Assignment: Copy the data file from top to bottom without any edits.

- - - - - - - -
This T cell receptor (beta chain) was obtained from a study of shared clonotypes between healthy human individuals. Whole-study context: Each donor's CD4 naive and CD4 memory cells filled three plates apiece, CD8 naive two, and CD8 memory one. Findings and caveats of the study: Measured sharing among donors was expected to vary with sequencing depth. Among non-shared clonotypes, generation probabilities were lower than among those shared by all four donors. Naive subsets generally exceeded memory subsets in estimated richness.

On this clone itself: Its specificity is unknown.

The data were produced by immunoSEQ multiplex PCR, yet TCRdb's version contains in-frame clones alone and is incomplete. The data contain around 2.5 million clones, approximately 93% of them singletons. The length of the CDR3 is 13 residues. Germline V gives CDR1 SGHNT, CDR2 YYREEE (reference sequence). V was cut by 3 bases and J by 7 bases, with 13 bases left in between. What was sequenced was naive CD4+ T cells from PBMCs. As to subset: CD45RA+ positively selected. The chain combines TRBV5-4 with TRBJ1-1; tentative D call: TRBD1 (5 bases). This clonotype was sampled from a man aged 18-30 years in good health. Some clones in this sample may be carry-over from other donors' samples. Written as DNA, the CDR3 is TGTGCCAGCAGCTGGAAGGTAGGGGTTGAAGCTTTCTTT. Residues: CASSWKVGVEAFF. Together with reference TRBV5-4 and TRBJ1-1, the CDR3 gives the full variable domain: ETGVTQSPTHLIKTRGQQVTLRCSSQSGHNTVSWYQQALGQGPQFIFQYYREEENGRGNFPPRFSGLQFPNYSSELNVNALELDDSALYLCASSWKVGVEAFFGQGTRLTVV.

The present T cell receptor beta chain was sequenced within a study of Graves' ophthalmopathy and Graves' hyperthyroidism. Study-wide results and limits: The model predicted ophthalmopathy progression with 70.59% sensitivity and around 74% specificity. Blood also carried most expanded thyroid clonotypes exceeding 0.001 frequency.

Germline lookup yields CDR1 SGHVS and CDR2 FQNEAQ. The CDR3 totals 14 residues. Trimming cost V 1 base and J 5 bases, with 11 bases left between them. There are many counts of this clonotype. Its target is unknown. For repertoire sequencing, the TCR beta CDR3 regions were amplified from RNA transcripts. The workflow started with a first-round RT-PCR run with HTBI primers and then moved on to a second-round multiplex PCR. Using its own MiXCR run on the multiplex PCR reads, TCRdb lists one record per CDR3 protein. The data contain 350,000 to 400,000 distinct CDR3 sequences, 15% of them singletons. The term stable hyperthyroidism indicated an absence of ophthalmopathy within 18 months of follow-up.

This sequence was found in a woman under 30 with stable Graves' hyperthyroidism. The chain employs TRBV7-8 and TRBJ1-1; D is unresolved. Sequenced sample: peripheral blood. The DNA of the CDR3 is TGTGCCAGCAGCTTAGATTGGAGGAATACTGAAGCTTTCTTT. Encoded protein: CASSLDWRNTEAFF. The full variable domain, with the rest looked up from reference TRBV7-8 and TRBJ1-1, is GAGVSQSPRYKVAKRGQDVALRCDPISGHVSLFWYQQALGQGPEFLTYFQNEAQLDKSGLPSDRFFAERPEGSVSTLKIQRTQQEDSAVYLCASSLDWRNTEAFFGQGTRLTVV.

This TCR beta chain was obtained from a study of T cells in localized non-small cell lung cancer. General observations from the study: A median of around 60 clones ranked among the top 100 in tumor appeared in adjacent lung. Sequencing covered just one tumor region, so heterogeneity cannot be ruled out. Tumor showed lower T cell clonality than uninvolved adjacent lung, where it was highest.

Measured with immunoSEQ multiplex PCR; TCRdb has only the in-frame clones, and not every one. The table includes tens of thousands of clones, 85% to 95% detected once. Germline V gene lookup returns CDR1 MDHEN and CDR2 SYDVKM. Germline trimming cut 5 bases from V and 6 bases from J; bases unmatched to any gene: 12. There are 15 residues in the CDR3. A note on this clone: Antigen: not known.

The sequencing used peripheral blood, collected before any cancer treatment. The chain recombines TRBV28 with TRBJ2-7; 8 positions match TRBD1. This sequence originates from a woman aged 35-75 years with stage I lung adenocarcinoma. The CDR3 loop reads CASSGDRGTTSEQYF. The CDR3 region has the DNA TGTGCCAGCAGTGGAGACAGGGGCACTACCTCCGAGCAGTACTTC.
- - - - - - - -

This T cell receptor (beta chain) was obtained from a study of shared clonotypes between healthy human individuals. Whole-study context: Each donor's CD4 naive and CD4 memory cells filled three plates apiece, CD8 naive two, and CD8 memory one. Findings and caveats of the study: Measured sharing among donors was expected to vary with sequencing depth. Among non-shared clonotypes, generation probabilities were lower than among those shared by all four donors. Naive subsets generally exceeded memory subsets in estimated richness.

On this clone itself: Its specificity is unknown.

The data were produced by immunoSEQ multiplex PCR, yet TCRdb's version contains in-frame clones alone and is incomplete. The data contain around 2.5 million clones, approximately 93% of them singletons. The length of the CDR3 is 13 residues. Germline V gives CDR1 SGHNT, CDR2 YYREEE (reference sequence). V was cut by 3 bases and J by 7 bases, with 13 bases left in between. What was sequenced was naive CD4+ T cells from PBMCs. As to subset: CD45RA+ positively selected. The chain combines TRBV5-4 with TRBJ1-1; tentative D call: TRBD1 (5 bases). This clonotype was sampled from a man aged 18-30 years in good health. Some clones in this sample may be carry-over from other donors' samples. Written as DNA, the CDR3 is TGTGCCAGCAGCTGGAAGGTAGGGGTTGAAGCTTTCTTT. Residues: CASSWKVGVEAFF. Together with reference TRBV5-4 and TRBJ1-1, the CDR3 gives the full variable domain: ETGVTQSPTHLIKTRGQQVTLRCSSQSGHNTVSWYQQALGQGPQFIFQYYREEENGRGNFPPRFSGLQFPNYSSELNVNALELDDSALYLCASSWKVGVEAFFGQGTRLTVV.

The present T cell receptor beta chain was sequenced within a study of Graves' ophthalmopathy and Graves' hyperthyroidism. Study-wide results and limits: The model predicted ophthalmopathy progression with 70.59% sensitivity and around 74% specificity. Blood also carried most expanded thyroid clonotypes exceeding 0.001 frequency.

Germline lookup yields CDR1 SGHVS and CDR2 FQNEAQ. The CDR3 totals 14 residues. Trimming cost V 1 base and J 5 bases, with 11 bases left between them. There are many counts of this clonotype. Its target is unknown. For repertoire sequencing, the TCR beta CDR3 regions were amplified from RNA transcripts. The workflow started with a first-round RT-PCR run with HTBI primers and then moved on to a second-round multiplex PCR. Using its own MiXCR run on the multiplex PCR reads, TCRdb lists one record per CDR3 protein. The data contain 350,000 to 400,000 distinct CDR3 sequences, 15% of them singletons. The term stable hyperthyroidism indicated an absence of ophthalmopathy within 18 months of follow-up.

This sequence was found in a woman under 30 with stable Graves' hyperthyroidism. The chain employs TRBV7-8 and TRBJ1-1; D is unresolved. Sequenced sample: peripheral blood. The DNA of the CDR3 is TGTGCCAGCAGCTTAGATTGGAGGAATACTGAAGCTTTCTTT. Encoded protein: CASSLDWRNTEAFF. The full variable domain, with the rest looked up from reference TRBV7-8 and TRBJ1-1, is GAGVSQSPRYKVAKRGQDVALRCDPISGHVSLFWYQQALGQGPEFLTYFQNEAQLDKSGLPSDRFFAERPEGSVSTLKIQRTQQEDSAVYLCASSLDWRNTEAFFGQGTRLTVV.

This TCR beta chain was obtained from a study of T cells in localized non-small cell lung cancer. General observations from the study: A median of around 60 clones ranked among the top 100 in tumor appeared in adjacent lung. Sequencing covered just one tumor region, so heterogeneity cannot be ruled out. Tumor showed lower T cell clonality than uninvolved adjacent lung, where it was highest.

Measured with immunoSEQ multiplex PCR; TCRdb has only the in-frame clones, and not every one. The table includes tens of thousands of clones, 85% to 95% detected once. Germline V gene lookup returns CDR1 MDHEN and CDR2 SYDVKM. Germline trimming cut 5 bases from V and 6 bases from J; bases unmatched to any gene: 12. There are 15 residues in the CDR3. A note on this clone: Antigen: not known.

The sequencing used peripheral blood, collected before any cancer treatment. The chain recombines TRBV28 with TRBJ2-7; 8 positions match TRBD1. This sequence originates from a woman aged 35-75 years with stage I lung adenocarcinoma. The CDR3 loop reads CASSGDRGTTSEQYF. The CDR3 region has the DNA TGTGCCAGCAGTGGAGACAGGGGCACTACCTCCGAGCAGTACTTC.